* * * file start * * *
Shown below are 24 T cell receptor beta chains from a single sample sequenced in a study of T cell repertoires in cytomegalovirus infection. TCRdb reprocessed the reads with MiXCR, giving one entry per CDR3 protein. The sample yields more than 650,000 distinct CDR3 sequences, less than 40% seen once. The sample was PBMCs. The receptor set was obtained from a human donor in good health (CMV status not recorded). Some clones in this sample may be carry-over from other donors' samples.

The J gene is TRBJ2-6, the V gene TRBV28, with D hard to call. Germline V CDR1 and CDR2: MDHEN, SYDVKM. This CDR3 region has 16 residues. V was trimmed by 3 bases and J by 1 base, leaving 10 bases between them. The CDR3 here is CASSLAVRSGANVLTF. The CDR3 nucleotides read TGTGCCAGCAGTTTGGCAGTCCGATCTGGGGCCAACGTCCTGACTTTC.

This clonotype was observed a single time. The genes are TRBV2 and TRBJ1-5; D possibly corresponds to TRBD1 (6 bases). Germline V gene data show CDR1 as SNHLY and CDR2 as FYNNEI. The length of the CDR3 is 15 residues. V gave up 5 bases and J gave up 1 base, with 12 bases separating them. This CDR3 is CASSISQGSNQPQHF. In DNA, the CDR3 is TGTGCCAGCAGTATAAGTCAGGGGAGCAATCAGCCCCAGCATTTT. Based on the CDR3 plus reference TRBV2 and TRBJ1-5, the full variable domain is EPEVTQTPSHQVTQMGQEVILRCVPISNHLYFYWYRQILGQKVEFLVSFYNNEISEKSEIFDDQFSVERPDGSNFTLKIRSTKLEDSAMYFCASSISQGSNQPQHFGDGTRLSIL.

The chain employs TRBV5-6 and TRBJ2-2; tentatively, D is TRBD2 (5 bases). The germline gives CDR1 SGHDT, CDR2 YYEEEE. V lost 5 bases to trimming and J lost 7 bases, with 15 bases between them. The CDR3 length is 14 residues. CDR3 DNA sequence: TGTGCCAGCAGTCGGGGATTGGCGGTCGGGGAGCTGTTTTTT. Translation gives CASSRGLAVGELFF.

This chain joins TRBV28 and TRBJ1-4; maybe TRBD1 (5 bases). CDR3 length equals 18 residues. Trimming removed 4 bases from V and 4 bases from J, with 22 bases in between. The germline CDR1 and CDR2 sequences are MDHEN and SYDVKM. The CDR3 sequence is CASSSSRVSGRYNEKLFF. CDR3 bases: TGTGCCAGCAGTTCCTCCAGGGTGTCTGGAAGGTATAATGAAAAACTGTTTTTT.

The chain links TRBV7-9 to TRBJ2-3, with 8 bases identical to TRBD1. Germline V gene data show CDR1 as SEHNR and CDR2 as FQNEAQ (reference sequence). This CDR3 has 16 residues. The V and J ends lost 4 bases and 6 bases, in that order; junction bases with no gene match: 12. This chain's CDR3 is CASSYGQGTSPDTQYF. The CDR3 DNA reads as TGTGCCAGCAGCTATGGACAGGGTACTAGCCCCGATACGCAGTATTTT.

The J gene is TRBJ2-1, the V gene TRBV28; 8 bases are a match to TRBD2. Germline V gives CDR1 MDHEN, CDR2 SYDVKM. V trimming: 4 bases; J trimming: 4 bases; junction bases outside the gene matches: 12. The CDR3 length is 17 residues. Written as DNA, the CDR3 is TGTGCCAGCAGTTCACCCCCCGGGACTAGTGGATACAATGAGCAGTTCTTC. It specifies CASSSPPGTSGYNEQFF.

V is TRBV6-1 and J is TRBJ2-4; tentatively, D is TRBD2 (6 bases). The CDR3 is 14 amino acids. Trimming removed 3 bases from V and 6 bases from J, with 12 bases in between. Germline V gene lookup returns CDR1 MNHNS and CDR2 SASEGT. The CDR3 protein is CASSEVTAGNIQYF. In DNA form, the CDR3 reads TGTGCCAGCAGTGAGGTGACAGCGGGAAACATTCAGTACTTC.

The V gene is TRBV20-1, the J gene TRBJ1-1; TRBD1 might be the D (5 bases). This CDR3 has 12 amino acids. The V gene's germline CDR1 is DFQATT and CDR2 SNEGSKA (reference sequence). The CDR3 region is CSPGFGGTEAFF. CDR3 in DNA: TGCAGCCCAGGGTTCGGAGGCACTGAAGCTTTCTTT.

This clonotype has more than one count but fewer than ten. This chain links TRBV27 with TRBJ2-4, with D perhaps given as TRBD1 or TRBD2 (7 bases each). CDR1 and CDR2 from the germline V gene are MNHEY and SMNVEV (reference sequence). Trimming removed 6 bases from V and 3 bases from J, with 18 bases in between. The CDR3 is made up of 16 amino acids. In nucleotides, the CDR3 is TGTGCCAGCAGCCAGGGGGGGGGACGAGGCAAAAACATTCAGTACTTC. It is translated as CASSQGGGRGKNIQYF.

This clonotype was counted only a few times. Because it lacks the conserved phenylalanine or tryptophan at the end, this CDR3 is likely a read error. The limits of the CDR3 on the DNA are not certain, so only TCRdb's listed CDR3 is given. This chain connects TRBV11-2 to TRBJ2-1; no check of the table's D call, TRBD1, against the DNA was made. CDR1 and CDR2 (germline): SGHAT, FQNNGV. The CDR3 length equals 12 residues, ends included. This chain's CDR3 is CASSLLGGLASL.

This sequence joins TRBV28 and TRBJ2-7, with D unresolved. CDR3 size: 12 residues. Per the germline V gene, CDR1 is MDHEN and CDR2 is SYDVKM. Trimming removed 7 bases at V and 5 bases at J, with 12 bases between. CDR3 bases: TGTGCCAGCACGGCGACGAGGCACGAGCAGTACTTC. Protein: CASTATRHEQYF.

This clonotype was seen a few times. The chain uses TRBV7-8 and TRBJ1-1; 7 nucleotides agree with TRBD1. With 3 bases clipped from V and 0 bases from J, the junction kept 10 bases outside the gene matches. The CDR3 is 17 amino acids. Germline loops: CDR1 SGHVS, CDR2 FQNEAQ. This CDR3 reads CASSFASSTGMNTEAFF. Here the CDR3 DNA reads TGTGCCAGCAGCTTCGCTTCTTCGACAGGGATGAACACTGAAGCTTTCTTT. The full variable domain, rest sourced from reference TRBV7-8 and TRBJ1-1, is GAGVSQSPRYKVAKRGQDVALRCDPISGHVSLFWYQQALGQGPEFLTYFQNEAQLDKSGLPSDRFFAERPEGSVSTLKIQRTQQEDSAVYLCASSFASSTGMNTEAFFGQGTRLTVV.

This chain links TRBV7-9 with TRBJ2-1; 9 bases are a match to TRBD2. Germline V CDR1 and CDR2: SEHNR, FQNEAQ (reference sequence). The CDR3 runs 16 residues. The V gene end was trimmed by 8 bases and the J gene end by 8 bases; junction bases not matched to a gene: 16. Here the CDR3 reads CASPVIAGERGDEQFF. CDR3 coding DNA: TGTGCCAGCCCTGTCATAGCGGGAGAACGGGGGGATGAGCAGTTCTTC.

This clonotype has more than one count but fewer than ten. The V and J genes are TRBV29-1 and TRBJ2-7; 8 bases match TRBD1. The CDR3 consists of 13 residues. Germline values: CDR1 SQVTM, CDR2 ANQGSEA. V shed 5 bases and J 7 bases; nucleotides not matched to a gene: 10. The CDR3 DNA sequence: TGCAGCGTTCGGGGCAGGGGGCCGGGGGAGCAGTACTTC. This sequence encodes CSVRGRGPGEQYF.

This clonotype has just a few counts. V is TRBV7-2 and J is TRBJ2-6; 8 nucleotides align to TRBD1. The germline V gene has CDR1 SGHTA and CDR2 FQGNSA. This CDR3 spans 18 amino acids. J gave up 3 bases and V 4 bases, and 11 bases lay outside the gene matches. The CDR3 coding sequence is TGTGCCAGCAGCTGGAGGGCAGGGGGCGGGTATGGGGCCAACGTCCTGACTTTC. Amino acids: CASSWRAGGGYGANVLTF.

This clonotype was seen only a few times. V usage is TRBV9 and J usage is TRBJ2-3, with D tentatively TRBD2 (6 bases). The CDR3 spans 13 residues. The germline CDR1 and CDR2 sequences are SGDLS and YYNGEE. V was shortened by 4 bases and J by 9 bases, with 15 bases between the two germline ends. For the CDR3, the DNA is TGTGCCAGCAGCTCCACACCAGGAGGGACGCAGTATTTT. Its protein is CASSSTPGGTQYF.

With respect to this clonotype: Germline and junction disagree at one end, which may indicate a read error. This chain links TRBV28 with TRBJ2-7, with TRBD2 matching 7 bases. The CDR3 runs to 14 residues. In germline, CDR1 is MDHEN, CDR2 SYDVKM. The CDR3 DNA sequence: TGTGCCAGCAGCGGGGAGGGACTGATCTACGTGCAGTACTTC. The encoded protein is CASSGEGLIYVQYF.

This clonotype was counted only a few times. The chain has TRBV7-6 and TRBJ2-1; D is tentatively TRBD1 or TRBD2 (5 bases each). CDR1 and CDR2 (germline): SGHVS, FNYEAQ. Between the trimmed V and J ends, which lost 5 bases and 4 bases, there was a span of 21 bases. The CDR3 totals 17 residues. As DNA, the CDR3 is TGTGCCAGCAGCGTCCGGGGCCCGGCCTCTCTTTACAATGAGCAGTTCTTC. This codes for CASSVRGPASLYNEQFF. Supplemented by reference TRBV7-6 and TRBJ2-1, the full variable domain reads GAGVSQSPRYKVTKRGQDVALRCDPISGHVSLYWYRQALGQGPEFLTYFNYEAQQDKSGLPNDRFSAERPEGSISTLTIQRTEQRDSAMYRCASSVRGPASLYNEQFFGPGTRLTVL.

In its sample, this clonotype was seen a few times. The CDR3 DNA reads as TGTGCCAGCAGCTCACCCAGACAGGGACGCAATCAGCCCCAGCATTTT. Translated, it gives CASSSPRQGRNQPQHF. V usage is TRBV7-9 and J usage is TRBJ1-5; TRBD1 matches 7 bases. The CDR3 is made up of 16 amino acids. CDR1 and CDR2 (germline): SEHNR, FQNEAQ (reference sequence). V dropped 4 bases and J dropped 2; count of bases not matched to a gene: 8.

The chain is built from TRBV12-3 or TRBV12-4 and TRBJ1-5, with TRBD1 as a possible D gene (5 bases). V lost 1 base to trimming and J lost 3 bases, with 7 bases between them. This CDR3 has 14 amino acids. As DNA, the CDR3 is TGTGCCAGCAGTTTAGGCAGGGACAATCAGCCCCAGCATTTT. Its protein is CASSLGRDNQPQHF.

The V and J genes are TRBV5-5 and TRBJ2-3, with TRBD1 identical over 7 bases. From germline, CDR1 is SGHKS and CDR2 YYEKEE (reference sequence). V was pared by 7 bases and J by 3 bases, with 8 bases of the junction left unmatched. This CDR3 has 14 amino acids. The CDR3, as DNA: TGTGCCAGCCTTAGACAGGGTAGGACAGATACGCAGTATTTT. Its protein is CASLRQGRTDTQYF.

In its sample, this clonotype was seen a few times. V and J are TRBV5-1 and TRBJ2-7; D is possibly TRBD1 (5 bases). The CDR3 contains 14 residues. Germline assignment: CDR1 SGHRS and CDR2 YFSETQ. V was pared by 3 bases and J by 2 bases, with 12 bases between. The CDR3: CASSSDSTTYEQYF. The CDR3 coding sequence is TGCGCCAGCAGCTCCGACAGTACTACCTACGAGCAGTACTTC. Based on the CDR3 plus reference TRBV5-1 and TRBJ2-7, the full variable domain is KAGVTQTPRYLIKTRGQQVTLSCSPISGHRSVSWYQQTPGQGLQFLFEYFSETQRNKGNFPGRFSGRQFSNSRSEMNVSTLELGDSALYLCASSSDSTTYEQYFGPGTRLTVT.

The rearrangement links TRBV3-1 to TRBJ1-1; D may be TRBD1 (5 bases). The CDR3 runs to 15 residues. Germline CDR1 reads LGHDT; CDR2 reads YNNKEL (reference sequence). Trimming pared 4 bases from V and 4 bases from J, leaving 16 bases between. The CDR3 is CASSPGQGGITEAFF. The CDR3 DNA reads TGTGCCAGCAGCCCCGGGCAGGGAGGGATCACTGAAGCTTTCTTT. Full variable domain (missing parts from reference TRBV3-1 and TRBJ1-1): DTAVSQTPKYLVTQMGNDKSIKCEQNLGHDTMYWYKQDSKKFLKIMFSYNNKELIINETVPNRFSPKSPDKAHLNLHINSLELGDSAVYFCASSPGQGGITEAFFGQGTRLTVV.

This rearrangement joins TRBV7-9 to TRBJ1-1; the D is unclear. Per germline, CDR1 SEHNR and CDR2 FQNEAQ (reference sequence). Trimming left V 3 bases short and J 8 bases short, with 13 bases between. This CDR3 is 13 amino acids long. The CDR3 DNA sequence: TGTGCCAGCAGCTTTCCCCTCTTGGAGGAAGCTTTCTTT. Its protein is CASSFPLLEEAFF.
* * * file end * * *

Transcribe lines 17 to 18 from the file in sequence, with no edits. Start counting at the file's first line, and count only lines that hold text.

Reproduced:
This clonotype was seen only a few times. V usage is TRBV9 and J usage is TRBJ2-3, with D tentatively TRBD2 (6 bases). The CDR3 spans 13 residues. The germline CDR1 and CDR2 sequences are SGDLS and YYNGEE. V was shortened by 4 bases and J by 9 bases, with 15 bases between the two germline ends. For the CDR3, the DNA is TGTGCCAGCAGCTCCACACCAGGAGGGACGCAGTATTTT. Its protein is CASSSTPGGTQYF.

With respect to this clonotype: Germline and junction disagree at one end, which may indicate a read error. This chain links TRBV28 with TRBJ2-7, with TRBD2 matching 7 bases. The CDR3 runs to 14 residues. In germline, CDR1 is MDHEN, CDR2 SYDVKM. The CDR3 DNA sequence: TGTGCCAGCAGCGGGGAGGGACTGATCTACGTGCAGTACTTC. The encoded protein is CASSGEGLIYVQYF.